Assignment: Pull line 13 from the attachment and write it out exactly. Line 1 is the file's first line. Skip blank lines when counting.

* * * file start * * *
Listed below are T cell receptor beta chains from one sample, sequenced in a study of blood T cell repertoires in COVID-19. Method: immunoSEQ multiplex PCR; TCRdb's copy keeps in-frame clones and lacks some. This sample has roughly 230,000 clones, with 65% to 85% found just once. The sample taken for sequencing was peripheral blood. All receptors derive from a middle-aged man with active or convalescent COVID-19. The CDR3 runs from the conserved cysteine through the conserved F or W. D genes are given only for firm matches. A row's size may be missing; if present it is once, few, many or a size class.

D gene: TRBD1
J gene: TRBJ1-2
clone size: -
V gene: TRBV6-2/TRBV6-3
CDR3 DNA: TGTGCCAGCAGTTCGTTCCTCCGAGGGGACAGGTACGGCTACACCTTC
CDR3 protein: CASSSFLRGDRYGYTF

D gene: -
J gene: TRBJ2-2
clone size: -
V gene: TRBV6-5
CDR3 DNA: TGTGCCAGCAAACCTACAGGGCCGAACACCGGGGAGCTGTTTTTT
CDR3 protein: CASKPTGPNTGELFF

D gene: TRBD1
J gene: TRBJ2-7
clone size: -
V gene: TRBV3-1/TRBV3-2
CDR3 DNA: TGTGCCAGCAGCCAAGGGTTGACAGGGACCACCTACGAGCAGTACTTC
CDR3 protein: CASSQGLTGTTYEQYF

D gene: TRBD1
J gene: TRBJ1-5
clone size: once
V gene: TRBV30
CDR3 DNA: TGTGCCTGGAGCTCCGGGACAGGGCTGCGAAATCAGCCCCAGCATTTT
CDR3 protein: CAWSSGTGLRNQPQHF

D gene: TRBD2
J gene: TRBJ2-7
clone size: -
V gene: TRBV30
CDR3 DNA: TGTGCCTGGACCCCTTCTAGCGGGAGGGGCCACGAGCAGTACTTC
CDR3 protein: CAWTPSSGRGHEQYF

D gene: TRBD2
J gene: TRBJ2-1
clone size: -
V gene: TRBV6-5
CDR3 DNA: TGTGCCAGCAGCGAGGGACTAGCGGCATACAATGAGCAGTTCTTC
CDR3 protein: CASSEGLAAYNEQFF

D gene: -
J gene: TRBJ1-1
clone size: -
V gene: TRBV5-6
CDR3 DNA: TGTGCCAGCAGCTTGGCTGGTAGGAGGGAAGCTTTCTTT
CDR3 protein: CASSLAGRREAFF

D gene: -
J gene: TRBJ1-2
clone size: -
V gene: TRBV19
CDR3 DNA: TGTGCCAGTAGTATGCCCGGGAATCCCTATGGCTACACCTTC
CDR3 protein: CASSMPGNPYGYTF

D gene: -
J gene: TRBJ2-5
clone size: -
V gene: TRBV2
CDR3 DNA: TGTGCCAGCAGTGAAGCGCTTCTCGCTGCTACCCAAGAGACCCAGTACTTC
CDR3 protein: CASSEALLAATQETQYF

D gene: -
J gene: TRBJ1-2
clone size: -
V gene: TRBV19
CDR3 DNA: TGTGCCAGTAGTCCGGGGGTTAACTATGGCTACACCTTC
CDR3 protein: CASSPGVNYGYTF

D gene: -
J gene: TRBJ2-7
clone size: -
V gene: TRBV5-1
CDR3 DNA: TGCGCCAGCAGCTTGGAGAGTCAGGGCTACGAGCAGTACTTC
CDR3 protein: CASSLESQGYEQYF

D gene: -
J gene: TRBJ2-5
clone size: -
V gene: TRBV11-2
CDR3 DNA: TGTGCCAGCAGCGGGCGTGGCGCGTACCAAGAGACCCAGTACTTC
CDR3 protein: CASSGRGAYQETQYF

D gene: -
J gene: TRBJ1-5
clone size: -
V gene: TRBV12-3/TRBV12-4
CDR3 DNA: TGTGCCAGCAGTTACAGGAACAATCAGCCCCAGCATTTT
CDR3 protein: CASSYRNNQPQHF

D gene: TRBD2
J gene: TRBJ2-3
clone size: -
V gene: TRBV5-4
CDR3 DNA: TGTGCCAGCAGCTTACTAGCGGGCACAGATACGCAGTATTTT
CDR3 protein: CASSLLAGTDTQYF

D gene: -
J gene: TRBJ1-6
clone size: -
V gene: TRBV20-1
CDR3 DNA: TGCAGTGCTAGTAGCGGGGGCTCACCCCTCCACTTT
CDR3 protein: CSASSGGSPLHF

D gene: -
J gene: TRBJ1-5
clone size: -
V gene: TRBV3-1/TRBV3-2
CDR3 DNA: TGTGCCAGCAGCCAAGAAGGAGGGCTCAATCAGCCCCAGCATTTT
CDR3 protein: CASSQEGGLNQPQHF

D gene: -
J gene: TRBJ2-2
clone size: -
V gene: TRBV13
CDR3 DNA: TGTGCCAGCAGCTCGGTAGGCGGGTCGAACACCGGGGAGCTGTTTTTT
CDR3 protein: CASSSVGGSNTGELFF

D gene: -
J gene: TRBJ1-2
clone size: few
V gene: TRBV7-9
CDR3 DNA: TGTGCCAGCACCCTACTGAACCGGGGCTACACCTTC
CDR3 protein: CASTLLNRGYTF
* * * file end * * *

CDR3 protein: CASKPTGPNTGELFF